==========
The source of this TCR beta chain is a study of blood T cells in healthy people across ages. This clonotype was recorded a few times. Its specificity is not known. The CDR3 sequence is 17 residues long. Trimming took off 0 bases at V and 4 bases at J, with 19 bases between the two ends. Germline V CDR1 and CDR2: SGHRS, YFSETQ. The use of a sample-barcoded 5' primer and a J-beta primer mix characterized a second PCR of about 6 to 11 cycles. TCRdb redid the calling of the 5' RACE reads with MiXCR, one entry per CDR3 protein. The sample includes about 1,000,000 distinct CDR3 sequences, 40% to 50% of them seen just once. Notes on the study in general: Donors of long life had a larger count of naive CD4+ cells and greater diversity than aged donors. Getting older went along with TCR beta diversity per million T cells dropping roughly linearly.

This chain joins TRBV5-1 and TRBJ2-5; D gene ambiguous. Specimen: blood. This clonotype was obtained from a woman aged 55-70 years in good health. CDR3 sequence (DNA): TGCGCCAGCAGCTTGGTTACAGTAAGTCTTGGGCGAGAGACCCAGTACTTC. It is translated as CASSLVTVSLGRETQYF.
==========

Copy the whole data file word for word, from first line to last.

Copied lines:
The source of this TCR beta chain is a study of blood T cells in healthy people across ages. This clonotype was recorded a few times. Its specificity is not known. The CDR3 sequence is 17 residues long. Trimming took off 0 bases at V and 4 bases at J, with 19 bases between the two ends. Germline V CDR1 and CDR2: SGHRS, YFSETQ. The use of a sample-barcoded 5' primer and a J-beta primer mix characterized a second PCR of about 6 to 11 cycles. TCRdb redid the calling of the 5' RACE reads with MiXCR, one entry per CDR3 protein. The sample includes about 1,000,000 distinct CDR3 sequences, 40% to 50% of them seen just once. Notes on the study in general: Donors of long life had a larger count of naive CD4+ cells and greater diversity than aged donors. Getting older went along with TCR beta diversity per million T cells dropping roughly linearly.

This chain joins TRBV5-1 and TRBJ2-5; D gene ambiguous. Specimen: blood. This clonotype was obtained from a woman aged 55-70 years in good health. CDR3 sequence (DNA): TGCGCCAGCAGCTTGGTTACAGTAAGTCTTGGGCGAGAGACCCAGTACTTC. It is translated as CASSLVTVSLGRETQYF.